Writer: James Dillon
Directors: David Alwyn and Sid Phoenix
The 80s are back in this interactive crime caper from CtrlAlt_Repeat. Masked men have stormed a bank and taken the staff and customers hostage. It’s your job to get these hostages out alive. It sounds fun – and it should be – but this mission is drawn out so slowly that the Zoom call lasts over 110 minutes and you’ll soon give up caring whether the hostages live or die.
It starts well and entering the Zoom room a little early you’ll be able to view some commercials from the decade of shoulder-pads and glamour. But these are soon interrupted by live broadcasts from The Viper Squad, a crack militia used by the NYPD for these kinds of emergencies where ordinary folk are in danger. You are the Viper Squad’s new recruits. The success of the assignment will depend on you.
Control, played in the press night show by Joanna Brown, splits the audience into three groups – Intelligence, Negotiations and Tactical – and the dreaded break-out rooms beckon. The Negotiators appear to have the most to do in the show, speaking to the hostages and the criminals, and helping a forgotten worker on the first floor to find somewhere he can hide. The Intelligence people have the task of trying to work out who the armed men are, sifting through the various clues that are given throughout the show.
Try to avoid being put in the Tactical group, as here people had nothing to do at all, except look on passively as conversations between the Negotiators and the criminals are stretched out so long that it’s easy to lose the storyline. There are a few ‘set-pieces’ where everyone is invited to participate through the chat room, but when people did type their answers or instructions the creative team ignored them. Perhaps we were meant to shout out our answers, but without a leader to make these decisions, it’s not entirely clear what was expected of us.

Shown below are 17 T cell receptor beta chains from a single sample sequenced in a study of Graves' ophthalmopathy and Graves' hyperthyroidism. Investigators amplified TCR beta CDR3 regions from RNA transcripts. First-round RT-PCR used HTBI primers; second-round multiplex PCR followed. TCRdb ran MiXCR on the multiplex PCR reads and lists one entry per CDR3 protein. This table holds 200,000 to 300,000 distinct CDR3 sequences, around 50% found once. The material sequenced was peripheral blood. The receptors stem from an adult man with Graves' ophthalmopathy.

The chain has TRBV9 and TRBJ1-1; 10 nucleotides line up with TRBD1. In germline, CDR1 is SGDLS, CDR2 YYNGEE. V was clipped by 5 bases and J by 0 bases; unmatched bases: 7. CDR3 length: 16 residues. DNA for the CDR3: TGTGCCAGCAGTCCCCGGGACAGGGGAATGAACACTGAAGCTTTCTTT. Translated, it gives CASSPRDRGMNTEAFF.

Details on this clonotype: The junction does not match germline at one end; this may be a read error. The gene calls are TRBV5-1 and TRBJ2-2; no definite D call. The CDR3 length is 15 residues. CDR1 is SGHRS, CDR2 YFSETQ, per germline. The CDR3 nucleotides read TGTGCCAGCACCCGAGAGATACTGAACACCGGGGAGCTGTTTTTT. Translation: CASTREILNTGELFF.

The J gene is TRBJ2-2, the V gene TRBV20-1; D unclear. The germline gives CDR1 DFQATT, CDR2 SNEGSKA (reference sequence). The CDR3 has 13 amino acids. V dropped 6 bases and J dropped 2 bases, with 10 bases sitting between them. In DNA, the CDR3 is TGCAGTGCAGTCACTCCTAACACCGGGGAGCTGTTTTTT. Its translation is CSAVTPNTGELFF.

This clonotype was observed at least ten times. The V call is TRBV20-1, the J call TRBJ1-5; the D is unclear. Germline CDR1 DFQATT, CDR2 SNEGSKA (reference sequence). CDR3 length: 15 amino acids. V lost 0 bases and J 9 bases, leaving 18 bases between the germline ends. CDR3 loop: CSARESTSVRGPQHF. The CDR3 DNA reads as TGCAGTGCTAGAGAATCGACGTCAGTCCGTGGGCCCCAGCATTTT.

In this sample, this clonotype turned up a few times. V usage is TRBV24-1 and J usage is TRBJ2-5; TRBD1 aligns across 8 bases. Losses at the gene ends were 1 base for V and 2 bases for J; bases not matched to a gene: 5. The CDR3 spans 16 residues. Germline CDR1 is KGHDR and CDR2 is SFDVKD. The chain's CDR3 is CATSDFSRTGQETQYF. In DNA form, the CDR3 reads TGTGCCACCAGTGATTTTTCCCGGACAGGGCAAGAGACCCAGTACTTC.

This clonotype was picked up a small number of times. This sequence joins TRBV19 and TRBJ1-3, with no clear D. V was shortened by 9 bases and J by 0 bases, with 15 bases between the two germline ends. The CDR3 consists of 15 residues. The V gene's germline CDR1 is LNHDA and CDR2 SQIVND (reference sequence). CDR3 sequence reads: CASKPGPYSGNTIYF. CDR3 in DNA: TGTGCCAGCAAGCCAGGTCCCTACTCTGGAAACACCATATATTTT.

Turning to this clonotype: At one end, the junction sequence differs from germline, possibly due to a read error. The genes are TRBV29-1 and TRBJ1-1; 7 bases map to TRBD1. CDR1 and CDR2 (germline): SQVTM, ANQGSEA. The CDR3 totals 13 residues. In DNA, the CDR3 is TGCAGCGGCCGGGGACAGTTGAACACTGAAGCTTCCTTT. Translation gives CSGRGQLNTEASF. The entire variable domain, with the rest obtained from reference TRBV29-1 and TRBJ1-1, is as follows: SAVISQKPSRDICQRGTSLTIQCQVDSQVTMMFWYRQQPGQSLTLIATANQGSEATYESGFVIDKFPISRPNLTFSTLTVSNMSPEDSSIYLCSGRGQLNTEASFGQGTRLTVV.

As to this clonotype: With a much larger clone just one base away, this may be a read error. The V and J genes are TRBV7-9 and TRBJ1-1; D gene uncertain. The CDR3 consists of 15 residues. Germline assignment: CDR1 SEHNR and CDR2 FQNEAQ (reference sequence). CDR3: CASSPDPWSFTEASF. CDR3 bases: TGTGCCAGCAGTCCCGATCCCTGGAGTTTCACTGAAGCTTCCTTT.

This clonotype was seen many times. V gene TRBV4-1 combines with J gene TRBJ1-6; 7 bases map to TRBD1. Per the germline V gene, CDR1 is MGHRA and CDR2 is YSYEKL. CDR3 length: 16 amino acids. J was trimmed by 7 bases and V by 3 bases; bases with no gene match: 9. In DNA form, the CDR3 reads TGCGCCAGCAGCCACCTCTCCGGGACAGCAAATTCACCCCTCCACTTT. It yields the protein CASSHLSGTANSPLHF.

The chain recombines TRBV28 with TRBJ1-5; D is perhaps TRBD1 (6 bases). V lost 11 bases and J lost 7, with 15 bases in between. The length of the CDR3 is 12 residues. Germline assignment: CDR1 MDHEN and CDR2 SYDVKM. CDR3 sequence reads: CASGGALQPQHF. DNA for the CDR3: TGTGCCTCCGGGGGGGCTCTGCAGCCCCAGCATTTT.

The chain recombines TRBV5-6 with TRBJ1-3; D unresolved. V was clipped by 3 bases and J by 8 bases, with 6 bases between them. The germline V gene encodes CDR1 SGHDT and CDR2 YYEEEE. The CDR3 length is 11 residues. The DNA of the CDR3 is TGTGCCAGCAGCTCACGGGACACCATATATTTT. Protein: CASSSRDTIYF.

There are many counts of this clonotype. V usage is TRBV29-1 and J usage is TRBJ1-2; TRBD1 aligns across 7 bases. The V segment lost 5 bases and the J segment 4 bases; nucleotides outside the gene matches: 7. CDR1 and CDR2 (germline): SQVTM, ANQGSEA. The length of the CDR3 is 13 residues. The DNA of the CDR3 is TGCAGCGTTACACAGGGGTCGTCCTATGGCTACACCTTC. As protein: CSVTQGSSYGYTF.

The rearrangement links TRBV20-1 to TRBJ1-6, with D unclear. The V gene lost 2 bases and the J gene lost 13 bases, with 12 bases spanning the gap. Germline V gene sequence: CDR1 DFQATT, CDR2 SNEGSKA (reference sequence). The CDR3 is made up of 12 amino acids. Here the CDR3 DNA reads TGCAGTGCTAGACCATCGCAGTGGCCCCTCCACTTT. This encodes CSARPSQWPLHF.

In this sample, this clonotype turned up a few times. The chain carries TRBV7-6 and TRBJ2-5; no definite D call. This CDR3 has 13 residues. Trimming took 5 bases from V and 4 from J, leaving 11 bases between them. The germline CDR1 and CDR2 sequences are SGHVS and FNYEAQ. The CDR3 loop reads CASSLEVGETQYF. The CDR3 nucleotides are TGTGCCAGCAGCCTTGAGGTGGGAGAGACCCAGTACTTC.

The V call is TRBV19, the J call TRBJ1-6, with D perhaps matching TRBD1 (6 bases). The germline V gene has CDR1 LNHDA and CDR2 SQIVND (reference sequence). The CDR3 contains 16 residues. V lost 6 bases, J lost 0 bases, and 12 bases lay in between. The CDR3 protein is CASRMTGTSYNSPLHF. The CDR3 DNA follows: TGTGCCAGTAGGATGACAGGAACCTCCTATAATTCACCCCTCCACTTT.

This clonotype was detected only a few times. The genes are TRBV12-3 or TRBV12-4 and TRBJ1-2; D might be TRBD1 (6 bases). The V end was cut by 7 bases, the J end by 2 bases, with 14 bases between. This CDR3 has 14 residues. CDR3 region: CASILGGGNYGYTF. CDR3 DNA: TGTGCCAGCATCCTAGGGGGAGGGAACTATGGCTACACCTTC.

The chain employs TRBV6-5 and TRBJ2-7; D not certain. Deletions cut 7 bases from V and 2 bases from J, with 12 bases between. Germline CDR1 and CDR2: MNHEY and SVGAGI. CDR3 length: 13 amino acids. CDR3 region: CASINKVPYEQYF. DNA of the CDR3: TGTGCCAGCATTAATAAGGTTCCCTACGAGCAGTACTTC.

The team work hard and along with Brown we have Adam Blake, and James Dillon as the group leaders, but best of all is Edward Cartwright as Neville, the electrician who is brought into the drama by accident. But despite their best efforts, the energy and the excitement of the first minutes of The Viper Squad spirals away in its second hour.
The show runs through November and this gives the team time to trim the fat off this show and go for something more streamlined instead. The audience need more to do, and the set pieces need to be managed more smoothly. It’s a great premise, but at the moment it’s a clunky and as big as one of those mobile phones from the 1980s.
Runs until 22 November 2020